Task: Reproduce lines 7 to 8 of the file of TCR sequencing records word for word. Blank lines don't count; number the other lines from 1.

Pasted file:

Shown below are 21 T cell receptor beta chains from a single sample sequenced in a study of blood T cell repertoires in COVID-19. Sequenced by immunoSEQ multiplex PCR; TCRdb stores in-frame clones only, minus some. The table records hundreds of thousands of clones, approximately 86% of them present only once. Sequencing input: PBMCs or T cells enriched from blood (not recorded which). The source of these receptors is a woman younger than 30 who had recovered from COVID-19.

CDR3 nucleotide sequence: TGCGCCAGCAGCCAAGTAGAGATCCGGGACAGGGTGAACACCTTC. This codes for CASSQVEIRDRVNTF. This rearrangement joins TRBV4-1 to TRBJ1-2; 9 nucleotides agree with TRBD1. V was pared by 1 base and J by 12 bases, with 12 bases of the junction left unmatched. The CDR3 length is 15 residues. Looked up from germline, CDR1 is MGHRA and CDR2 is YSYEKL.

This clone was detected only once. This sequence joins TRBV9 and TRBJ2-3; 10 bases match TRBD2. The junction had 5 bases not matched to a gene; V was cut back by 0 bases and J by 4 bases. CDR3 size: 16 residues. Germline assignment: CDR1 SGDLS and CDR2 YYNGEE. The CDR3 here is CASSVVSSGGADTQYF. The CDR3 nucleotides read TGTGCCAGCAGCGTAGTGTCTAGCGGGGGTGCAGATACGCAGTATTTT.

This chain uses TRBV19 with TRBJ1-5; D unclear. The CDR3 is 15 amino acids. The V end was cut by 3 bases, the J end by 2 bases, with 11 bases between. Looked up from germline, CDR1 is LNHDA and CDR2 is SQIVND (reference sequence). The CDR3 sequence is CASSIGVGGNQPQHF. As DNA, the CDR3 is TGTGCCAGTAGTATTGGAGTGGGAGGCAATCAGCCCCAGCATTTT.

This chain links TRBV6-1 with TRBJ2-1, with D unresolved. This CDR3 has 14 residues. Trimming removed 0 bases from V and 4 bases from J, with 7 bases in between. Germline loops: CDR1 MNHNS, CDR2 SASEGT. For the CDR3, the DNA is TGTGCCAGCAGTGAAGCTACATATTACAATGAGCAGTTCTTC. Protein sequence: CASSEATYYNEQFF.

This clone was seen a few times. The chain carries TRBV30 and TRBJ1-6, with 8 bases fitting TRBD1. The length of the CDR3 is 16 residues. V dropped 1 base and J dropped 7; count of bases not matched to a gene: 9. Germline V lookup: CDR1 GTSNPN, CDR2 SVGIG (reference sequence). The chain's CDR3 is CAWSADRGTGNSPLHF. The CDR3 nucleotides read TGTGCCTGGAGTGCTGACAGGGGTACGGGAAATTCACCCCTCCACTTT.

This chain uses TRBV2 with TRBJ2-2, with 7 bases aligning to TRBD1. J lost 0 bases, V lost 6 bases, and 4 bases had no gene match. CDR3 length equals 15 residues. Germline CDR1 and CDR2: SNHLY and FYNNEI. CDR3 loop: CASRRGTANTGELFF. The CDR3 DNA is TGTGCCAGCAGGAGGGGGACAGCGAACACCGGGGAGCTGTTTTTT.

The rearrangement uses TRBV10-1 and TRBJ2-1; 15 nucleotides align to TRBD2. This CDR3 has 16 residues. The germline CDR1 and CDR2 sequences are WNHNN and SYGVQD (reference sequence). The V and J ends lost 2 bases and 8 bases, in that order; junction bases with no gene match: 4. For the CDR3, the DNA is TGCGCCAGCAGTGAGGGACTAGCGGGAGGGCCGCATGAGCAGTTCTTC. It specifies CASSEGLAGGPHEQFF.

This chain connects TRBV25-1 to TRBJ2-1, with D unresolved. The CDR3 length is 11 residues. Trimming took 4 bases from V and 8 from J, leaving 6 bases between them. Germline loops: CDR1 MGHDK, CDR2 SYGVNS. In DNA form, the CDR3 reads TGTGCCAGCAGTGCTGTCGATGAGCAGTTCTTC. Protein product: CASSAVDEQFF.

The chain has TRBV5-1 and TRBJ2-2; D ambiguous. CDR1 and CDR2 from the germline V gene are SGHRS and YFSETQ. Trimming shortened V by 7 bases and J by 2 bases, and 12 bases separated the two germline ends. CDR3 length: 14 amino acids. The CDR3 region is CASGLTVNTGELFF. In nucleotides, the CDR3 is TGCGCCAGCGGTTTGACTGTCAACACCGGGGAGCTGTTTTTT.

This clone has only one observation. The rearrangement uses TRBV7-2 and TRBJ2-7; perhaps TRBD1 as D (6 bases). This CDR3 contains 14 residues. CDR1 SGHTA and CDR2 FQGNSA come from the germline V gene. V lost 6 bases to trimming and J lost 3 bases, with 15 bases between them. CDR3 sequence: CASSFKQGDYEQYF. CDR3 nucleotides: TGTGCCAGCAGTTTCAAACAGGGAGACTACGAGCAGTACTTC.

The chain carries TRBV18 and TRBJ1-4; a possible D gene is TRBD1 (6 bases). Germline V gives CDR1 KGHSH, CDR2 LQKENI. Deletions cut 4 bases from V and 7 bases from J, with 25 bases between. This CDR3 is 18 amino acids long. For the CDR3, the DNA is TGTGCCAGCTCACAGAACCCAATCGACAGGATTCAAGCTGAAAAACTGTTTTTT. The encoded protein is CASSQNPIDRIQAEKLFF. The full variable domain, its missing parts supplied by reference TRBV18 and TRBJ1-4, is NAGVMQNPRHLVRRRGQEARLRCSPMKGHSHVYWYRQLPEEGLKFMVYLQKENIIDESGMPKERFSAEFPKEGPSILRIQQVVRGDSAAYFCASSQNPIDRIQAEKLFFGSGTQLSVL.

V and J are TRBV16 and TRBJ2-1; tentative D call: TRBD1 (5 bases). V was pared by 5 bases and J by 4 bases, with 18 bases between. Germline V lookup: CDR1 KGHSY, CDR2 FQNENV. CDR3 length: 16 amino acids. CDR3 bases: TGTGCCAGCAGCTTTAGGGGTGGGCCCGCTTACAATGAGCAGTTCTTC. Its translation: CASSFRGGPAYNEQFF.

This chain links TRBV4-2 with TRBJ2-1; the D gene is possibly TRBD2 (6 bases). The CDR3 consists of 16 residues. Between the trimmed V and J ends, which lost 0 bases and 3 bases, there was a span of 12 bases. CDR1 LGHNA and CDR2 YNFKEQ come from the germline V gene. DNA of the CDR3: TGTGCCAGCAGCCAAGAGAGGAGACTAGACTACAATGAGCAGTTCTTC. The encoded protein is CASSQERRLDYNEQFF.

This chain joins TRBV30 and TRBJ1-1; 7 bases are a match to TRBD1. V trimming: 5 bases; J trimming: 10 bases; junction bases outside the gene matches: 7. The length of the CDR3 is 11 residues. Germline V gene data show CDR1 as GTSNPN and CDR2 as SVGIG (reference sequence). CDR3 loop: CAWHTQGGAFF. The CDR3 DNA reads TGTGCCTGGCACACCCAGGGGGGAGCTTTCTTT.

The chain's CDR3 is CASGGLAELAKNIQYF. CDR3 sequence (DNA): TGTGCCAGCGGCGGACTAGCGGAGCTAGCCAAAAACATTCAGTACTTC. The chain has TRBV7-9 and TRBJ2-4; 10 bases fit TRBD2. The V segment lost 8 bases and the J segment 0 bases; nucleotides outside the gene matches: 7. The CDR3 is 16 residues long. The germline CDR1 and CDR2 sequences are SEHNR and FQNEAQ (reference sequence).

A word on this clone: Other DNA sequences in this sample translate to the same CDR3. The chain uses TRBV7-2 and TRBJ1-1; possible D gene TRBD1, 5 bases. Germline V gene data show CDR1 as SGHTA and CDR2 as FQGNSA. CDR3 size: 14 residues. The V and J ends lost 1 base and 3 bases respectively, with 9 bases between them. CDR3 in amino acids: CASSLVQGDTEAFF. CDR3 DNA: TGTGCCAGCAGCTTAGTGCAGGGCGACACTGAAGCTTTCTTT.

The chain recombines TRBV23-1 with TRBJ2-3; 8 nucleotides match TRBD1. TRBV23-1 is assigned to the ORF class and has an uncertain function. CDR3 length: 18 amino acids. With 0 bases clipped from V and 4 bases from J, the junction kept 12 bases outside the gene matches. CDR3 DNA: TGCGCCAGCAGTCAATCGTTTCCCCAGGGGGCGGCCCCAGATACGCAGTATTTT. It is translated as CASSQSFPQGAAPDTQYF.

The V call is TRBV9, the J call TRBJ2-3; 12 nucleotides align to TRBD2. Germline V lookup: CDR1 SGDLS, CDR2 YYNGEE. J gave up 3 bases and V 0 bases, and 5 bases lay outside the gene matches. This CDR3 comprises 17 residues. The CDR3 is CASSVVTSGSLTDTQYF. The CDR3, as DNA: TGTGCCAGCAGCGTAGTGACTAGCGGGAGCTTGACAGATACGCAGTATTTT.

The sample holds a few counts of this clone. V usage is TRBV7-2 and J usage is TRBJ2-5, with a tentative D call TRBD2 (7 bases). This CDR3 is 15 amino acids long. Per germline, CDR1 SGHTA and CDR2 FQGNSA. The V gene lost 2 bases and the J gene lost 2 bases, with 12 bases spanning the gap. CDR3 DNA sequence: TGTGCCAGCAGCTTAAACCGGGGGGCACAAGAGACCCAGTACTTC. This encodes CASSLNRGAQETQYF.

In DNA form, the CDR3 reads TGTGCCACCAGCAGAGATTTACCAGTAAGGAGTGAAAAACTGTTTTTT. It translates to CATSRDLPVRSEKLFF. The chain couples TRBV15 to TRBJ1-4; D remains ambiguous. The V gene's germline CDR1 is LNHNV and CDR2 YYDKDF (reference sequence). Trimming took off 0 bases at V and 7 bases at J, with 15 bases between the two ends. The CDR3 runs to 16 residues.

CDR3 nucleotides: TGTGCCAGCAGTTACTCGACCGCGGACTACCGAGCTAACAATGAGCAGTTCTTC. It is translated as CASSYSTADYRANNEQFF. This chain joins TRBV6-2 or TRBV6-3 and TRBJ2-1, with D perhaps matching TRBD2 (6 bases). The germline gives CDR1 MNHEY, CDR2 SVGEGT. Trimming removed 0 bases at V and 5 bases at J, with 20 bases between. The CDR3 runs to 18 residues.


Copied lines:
This chain uses TRBV2 with TRBJ2-2, with 7 bases aligning to TRBD1. J lost 0 bases, V lost 6 bases, and 4 bases had no gene match. CDR3 length equals 15 residues. Germline CDR1 and CDR2: SNHLY and FYNNEI. CDR3 loop: CASRRGTANTGELFF. The CDR3 DNA is TGTGCCAGCAGGAGGGGGACAGCGAACACCGGGGAGCTGTTTTTT.

The rearrangement uses TRBV10-1 and TRBJ2-1; 15 nucleotides align to TRBD2. This CDR3 has 16 residues. The germline CDR1 and CDR2 sequences are WNHNN and SYGVQD (reference sequence). The V and J ends lost 2 bases and 8 bases, in that order; junction bases with no gene match: 4. For the CDR3, the DNA is TGCGCCAGCAGTGAGGGACTAGCGGGAGGGCCGCATGAGCAGTTCTTC. It specifies CASSEGLAGGPHEQFF.